Apple has decided that developers can use Sun Microsystems' DTrace tool to monitor applications under its Mac OS/X operating system after all. Well, sort of. Sun engineer and co-author of DTrace Adam Leventhal has revealed that a limitation built into the earlier version of Mac OS/X 10.5 that disabled DTrace for certain …
"Mac OS/X"? Wut?
I'm sorry, I was under the impression I was reading an IT site...
System problem fixed or not
Just examining what's been said:
Note that the [tempest in a teapot] that formed around Adam's findings was about not being able to examine DRM-handling applications such as iTunes.
Quoting your article:
"...that will help you profile and debug your code more effectively, and fine-tune your application's..."
Notice that Apple is saying "your code" and "your application's", the operative word being "your". Not Apple's.
Adam had an argument about the method of excising such applications chosen by Apple had affected some of the statistics/counters of the entire system.
So it sounds as though Apple has changed something...with all applications showing up. It's not clear about whether they addressed Adam's specific complaint.
About the complaints of many others chiming in on comments to Adam's post: many of those were about whether Apple was playing by some "righteous" set of open-source community rules or if they were "pandering to the gods" of DRM.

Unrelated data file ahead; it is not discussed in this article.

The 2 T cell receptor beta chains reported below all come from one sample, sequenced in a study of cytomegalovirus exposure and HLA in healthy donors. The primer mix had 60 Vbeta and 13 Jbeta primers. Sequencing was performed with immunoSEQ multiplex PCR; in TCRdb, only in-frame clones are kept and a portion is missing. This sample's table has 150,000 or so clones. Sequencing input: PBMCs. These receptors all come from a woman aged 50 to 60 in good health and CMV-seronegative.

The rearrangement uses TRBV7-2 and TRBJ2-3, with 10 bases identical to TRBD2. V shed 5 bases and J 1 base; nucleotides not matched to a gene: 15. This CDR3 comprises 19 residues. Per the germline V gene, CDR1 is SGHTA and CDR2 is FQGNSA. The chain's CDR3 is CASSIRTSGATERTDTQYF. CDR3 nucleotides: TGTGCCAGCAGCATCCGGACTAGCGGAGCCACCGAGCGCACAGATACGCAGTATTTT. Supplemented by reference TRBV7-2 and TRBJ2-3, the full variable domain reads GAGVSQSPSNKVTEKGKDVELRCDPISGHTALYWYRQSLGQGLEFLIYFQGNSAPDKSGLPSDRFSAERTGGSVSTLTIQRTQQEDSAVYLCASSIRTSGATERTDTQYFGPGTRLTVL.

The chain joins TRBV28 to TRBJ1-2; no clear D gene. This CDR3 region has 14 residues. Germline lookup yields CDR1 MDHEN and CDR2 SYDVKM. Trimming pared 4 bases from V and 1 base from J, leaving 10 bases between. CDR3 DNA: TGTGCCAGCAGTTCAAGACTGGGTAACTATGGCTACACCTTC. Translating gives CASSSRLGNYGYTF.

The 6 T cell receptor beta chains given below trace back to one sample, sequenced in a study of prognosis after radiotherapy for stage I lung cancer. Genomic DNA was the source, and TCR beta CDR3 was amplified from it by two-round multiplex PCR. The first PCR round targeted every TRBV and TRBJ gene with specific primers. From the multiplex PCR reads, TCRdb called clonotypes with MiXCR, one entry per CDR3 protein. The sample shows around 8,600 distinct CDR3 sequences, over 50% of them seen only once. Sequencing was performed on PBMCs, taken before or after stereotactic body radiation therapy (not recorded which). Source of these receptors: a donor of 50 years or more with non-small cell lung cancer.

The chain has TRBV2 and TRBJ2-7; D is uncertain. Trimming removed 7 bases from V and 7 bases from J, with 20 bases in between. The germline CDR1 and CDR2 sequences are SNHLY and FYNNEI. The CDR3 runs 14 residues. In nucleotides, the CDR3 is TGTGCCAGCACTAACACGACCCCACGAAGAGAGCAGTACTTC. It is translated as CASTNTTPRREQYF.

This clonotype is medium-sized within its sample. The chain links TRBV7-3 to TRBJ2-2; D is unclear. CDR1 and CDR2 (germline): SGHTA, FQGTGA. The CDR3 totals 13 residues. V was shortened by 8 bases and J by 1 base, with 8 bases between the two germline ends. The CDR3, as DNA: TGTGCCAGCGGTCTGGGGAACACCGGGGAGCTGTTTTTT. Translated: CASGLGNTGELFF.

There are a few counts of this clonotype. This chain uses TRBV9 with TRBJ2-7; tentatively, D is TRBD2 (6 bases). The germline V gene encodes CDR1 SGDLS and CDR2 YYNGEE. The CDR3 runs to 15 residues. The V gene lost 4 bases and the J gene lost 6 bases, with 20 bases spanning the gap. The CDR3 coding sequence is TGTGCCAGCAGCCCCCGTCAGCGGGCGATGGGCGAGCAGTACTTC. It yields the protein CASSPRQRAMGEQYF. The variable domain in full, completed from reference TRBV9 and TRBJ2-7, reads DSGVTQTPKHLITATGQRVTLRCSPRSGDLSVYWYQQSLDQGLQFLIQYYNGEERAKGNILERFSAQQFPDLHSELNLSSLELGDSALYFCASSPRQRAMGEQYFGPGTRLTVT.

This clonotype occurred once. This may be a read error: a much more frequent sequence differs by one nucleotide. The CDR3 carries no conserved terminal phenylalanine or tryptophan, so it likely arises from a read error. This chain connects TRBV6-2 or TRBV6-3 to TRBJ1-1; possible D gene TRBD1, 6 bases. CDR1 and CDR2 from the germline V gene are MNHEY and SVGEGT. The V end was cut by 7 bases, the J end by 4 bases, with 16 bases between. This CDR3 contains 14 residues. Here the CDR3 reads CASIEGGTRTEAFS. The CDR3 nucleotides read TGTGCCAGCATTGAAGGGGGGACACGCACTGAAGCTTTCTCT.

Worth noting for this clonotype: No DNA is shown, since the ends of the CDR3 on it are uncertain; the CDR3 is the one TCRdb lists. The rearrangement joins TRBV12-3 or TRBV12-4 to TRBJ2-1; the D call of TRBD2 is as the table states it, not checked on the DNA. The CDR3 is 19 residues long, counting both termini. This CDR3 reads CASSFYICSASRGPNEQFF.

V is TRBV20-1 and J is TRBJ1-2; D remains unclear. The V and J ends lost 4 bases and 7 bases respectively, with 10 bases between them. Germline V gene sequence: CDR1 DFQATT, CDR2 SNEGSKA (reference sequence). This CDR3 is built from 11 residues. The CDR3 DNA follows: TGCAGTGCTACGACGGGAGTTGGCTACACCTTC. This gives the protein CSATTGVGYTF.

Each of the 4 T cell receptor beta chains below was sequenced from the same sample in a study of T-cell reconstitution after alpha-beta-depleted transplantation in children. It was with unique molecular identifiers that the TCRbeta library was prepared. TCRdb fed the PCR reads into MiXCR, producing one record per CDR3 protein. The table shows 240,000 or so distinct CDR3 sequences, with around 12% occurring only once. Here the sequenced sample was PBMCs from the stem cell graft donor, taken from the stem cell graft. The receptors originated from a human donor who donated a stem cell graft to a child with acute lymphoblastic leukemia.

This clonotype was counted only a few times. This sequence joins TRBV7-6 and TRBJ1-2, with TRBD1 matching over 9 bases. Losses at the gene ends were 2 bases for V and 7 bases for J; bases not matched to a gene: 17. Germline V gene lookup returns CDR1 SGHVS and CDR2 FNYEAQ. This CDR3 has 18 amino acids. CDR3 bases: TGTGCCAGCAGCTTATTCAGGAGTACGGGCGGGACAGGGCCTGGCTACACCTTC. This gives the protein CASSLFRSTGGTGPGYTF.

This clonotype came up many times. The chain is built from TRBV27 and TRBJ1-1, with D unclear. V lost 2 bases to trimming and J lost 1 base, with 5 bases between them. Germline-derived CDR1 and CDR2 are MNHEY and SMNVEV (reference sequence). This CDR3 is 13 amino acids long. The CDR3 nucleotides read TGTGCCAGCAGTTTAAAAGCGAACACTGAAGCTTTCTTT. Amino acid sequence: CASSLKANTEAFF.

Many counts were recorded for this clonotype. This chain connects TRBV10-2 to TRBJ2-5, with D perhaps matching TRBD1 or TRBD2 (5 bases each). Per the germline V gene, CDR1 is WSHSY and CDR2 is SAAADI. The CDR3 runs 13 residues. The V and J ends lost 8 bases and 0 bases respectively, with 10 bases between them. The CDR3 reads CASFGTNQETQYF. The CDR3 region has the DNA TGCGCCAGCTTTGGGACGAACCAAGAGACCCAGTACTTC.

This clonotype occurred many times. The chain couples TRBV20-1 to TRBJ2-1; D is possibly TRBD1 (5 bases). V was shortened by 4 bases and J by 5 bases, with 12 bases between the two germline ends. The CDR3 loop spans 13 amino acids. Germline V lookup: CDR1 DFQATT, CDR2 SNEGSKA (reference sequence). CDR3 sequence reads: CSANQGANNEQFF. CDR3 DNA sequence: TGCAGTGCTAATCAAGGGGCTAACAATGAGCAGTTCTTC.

This latter is a religious issue and probably not worth considering.
Why would I want to look at Apple's software with DTrace?
I can see the point of looking at my code with DTrace - if I find something amiss, or if I find something inefficient, I can fix it. If I don't have access to the source code then I couldn't care less what it looks like in DTrace. Doesn't matter. It's unimportant. And as for the DRM is bad argument, I know. So does everyone else. We've been crapping on about it being bad for years - doesn't make a blind bit of difference though. So enough already.
Believe it or not
Sometimes someone else's code can cause problems on your system. DTrace can help you determine problems in any application on Solaris systems... not so on Mac. And - here's a real shocker for some posters - even if you don't have the source code, this doesn't prevent you from contacting the original developer with a detailed bug report.
Also, it is possible to repair/hack compiled code for which you do not have the source. I'm not saying it's easy, but it is doable (with the help of a hex editor, and particularly with the help of a diagnostic tool like DTrace).
So just because some developers are only capable of debugging their own code doesn't mean this is applicable to all developers.
- Review Samsung Galaxy Note 8: Proof the pen is mightier?
- Nuke plants to rely on PDP-11 code UNTIL 2050!
- Spin doctors brazenly fiddle with tiny bits in front of the neighbours
- Game Theory Out with a bang: The Last of Us lets PS3 exit with head held high
- Flash flaw potentially makes every webcam or laptop a PEEPHOLE